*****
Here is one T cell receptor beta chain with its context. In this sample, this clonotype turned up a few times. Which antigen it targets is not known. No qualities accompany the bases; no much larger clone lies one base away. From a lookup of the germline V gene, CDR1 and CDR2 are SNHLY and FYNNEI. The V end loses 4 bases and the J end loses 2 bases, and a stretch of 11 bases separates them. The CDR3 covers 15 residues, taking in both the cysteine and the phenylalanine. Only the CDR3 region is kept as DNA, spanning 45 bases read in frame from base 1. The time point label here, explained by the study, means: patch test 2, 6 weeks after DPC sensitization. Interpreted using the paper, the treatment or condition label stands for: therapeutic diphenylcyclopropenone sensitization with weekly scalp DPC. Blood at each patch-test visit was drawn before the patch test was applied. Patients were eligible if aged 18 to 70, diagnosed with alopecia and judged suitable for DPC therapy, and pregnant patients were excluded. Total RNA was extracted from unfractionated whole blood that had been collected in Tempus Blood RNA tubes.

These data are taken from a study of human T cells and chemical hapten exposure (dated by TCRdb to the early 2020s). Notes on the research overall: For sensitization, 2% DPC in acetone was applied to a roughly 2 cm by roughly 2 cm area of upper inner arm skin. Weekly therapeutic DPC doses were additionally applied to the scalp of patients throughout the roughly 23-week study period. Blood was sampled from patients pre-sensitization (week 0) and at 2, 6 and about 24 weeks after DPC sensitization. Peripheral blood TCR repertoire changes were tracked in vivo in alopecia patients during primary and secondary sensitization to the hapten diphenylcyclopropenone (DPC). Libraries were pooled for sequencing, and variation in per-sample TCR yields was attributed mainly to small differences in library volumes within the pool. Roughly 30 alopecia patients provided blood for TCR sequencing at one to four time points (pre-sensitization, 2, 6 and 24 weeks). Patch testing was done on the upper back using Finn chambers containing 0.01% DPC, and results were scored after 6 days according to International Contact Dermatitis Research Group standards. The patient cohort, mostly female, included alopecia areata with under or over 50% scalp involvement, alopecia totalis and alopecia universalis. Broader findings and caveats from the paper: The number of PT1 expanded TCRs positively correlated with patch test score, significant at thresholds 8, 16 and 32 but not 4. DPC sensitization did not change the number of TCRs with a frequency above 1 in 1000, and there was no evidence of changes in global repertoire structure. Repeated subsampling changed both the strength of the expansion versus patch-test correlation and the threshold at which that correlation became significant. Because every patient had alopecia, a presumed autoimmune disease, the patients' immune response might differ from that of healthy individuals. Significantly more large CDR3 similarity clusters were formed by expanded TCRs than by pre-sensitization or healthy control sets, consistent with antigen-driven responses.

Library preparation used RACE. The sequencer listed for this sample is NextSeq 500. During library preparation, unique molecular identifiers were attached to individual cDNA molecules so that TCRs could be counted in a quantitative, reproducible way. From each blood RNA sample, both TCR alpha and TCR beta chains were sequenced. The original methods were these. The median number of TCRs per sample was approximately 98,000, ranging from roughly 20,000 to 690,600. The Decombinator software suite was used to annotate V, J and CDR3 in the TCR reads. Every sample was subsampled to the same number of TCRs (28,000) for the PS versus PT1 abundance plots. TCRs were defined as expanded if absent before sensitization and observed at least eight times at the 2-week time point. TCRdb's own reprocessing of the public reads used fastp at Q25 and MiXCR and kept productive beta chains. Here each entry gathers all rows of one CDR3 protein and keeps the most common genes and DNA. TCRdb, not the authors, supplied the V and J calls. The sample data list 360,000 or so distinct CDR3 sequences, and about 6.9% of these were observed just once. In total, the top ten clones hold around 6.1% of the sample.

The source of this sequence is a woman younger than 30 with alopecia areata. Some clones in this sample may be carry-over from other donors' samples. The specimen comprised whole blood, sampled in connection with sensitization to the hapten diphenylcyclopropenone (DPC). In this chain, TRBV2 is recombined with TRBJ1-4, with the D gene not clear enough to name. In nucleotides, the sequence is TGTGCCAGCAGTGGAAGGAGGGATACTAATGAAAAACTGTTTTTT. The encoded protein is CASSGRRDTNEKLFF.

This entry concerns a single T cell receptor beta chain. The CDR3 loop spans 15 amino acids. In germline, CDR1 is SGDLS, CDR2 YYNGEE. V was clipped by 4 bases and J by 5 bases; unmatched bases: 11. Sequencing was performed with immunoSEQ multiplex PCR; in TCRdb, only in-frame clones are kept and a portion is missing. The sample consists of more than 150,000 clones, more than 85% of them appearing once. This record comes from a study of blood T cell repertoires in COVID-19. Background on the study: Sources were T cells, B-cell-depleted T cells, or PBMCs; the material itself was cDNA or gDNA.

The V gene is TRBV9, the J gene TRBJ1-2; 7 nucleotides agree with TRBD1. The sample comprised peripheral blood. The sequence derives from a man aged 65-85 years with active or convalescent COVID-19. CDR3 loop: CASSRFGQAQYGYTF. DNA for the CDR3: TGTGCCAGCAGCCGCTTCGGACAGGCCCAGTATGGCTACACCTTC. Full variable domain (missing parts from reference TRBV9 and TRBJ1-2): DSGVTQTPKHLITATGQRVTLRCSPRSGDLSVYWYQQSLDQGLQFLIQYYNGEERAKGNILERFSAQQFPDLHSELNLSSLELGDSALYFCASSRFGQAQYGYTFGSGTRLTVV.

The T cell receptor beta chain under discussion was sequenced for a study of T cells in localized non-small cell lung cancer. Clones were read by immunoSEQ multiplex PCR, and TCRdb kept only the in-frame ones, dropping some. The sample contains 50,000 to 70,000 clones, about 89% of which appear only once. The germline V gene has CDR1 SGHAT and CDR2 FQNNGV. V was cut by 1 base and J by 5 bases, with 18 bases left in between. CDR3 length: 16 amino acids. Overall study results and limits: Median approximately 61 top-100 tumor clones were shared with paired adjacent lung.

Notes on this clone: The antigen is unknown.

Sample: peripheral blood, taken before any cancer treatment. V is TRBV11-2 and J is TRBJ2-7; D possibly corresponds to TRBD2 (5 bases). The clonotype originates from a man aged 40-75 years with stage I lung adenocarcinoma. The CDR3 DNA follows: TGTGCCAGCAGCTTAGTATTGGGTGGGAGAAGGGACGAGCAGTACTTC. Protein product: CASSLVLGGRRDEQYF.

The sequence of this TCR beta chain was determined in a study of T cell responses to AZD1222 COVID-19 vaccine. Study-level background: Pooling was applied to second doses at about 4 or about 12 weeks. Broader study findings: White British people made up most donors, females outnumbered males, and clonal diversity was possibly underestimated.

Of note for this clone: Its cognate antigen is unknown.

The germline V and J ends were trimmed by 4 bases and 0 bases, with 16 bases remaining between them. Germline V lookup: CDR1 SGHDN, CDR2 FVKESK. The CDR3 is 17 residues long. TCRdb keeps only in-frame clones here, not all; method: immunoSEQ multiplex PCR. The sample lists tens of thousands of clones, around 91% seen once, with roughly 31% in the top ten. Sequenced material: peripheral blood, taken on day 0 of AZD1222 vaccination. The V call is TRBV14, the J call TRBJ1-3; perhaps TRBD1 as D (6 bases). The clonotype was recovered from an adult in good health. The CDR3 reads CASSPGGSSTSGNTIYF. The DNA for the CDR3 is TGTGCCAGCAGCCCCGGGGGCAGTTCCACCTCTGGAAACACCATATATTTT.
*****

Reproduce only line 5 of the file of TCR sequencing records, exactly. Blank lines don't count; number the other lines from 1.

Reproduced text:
This entry concerns a single T cell receptor beta chain. The CDR3 loop spans 15 amino acids. In germline, CDR1 is SGDLS, CDR2 YYNGEE. V was clipped by 4 bases and J by 5 bases; unmatched bases: 11. Sequencing was performed with immunoSEQ multiplex PCR; in TCRdb, only in-frame clones are kept and a portion is missing. The sample consists of more than 150,000 clones, more than 85% of them appearing once. This record comes from a study of blood T cell repertoires in COVID-19. Background on the study: Sources were T cells, B-cell-depleted T cells, or PBMCs; the material itself was cDNA or gDNA.